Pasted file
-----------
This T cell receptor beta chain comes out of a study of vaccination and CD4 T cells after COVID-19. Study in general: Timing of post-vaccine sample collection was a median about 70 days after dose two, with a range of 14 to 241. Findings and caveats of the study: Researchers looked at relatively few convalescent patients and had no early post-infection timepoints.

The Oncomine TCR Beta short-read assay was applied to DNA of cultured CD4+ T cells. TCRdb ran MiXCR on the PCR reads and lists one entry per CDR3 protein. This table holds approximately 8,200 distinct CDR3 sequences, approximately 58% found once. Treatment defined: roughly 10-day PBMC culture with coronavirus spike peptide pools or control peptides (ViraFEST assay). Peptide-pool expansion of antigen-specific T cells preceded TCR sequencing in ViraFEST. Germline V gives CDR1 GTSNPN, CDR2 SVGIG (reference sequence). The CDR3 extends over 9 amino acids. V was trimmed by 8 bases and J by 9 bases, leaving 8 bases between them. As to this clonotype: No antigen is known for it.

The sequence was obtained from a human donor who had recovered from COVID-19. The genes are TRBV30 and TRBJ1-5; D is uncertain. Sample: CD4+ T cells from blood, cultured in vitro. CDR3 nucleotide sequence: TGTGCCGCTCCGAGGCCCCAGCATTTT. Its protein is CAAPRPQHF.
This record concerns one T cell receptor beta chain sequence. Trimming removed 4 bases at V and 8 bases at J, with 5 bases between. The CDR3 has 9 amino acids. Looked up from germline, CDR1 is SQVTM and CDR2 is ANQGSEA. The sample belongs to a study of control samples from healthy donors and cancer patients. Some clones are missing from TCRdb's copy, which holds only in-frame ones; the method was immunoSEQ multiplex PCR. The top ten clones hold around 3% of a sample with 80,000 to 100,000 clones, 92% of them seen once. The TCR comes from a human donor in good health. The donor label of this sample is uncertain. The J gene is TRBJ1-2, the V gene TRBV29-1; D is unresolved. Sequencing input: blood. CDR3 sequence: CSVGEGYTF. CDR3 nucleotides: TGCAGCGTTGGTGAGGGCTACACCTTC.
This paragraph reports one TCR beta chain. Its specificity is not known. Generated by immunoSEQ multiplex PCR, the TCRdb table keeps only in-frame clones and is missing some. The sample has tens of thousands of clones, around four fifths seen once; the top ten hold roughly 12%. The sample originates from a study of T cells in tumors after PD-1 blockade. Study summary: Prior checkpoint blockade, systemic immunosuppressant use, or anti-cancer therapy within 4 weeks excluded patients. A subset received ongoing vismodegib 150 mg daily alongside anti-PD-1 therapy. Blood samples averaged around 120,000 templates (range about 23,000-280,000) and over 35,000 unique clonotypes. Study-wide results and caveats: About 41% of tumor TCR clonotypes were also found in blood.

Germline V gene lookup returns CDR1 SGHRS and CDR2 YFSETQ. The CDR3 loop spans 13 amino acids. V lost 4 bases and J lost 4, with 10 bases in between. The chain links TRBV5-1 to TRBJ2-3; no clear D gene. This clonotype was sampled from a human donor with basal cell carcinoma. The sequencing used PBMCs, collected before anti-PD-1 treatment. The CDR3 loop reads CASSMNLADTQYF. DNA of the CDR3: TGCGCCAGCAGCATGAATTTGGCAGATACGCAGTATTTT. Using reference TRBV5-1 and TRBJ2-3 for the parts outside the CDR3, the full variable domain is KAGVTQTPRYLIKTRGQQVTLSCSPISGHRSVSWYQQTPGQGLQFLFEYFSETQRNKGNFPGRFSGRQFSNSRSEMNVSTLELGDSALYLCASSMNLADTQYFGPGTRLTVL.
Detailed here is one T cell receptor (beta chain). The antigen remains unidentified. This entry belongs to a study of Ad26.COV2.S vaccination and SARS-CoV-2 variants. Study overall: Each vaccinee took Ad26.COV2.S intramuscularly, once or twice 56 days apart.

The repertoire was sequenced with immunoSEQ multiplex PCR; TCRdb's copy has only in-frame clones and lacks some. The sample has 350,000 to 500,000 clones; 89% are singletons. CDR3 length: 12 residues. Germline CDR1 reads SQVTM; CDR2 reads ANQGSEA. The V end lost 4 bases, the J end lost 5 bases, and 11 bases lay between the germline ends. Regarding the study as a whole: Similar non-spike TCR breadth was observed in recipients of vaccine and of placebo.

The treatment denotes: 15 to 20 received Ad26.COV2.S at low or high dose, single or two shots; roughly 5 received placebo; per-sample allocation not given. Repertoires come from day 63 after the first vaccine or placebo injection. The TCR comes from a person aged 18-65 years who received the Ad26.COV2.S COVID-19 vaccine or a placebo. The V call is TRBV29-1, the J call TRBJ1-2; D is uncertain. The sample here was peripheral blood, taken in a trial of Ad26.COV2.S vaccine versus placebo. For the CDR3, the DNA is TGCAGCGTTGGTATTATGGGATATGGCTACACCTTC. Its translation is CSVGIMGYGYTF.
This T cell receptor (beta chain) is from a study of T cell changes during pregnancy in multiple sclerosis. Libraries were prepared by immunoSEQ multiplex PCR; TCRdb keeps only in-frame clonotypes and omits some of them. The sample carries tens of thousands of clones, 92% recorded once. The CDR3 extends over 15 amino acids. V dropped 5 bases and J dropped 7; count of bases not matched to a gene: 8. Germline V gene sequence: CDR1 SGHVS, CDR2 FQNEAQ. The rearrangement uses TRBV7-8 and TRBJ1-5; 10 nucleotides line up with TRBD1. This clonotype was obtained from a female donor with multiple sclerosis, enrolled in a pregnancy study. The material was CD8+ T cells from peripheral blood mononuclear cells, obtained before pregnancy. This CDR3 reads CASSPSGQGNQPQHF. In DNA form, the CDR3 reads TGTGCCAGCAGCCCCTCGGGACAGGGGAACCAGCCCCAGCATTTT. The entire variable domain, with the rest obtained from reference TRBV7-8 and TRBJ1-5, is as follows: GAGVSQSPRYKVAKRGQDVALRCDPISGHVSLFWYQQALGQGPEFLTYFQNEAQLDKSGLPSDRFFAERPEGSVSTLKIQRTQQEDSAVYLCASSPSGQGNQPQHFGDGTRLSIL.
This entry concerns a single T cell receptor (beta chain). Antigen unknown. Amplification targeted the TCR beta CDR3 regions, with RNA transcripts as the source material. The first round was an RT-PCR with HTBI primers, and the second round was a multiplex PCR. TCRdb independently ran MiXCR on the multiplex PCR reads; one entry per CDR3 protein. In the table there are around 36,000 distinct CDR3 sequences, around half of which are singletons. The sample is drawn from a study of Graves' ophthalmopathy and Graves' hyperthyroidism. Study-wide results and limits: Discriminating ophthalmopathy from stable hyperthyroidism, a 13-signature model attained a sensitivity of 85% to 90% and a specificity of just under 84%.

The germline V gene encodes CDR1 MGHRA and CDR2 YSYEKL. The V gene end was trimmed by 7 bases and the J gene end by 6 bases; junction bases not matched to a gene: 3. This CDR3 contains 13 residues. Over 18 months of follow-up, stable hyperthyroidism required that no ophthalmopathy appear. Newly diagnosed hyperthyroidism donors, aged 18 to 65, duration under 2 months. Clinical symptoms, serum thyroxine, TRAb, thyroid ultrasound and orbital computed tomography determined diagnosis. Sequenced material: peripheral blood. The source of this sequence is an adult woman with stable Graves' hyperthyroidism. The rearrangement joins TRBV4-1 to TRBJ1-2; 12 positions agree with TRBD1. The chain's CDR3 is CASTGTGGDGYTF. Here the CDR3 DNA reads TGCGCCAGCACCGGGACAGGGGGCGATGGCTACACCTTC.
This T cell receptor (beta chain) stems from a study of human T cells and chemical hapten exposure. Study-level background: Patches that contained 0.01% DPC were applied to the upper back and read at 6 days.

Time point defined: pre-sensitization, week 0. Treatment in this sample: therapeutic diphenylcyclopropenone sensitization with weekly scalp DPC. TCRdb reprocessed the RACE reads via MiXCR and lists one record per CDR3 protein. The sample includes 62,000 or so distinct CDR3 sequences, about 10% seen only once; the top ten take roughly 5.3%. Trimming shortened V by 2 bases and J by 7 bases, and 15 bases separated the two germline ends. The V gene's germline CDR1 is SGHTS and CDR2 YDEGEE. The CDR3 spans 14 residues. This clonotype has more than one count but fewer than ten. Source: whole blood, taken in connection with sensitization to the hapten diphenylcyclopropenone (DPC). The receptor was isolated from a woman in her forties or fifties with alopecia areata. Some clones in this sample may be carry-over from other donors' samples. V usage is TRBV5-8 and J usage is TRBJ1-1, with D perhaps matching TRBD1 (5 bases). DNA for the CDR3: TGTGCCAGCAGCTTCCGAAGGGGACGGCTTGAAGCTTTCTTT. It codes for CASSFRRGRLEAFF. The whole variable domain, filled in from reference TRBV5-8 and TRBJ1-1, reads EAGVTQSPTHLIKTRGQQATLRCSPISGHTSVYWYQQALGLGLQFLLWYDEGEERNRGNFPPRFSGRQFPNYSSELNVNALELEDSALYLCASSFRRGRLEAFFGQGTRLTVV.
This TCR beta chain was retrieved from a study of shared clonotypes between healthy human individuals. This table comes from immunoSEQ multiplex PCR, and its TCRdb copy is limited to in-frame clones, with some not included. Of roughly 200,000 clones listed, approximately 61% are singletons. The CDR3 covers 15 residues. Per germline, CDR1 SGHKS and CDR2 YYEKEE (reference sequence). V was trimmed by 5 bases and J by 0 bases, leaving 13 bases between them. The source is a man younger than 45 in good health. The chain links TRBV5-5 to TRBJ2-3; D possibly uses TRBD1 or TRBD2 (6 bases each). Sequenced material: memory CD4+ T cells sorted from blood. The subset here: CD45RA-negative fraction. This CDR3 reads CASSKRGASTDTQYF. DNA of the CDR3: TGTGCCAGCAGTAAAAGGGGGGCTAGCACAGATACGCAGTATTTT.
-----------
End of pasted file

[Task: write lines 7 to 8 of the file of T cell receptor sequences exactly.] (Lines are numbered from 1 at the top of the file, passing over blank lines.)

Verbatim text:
Detailed here is one T cell receptor (beta chain). The antigen remains unidentified. This entry belongs to a study of Ad26.COV2.S vaccination and SARS-CoV-2 variants. Study overall: Each vaccinee took Ad26.COV2.S intramuscularly, once or twice 56 days apart.

The repertoire was sequenced with immunoSEQ multiplex PCR; TCRdb's copy has only in-frame clones and lacks some. The sample has 350,000 to 500,000 clones; 89% are singletons. CDR3 length: 12 residues. Germline CDR1 reads SQVTM; CDR2 reads ANQGSEA. The V end lost 4 bases, the J end lost 5 bases, and 11 bases lay between the germline ends. Regarding the study as a whole: Similar non-spike TCR breadth was observed in recipients of vaccine and of placebo.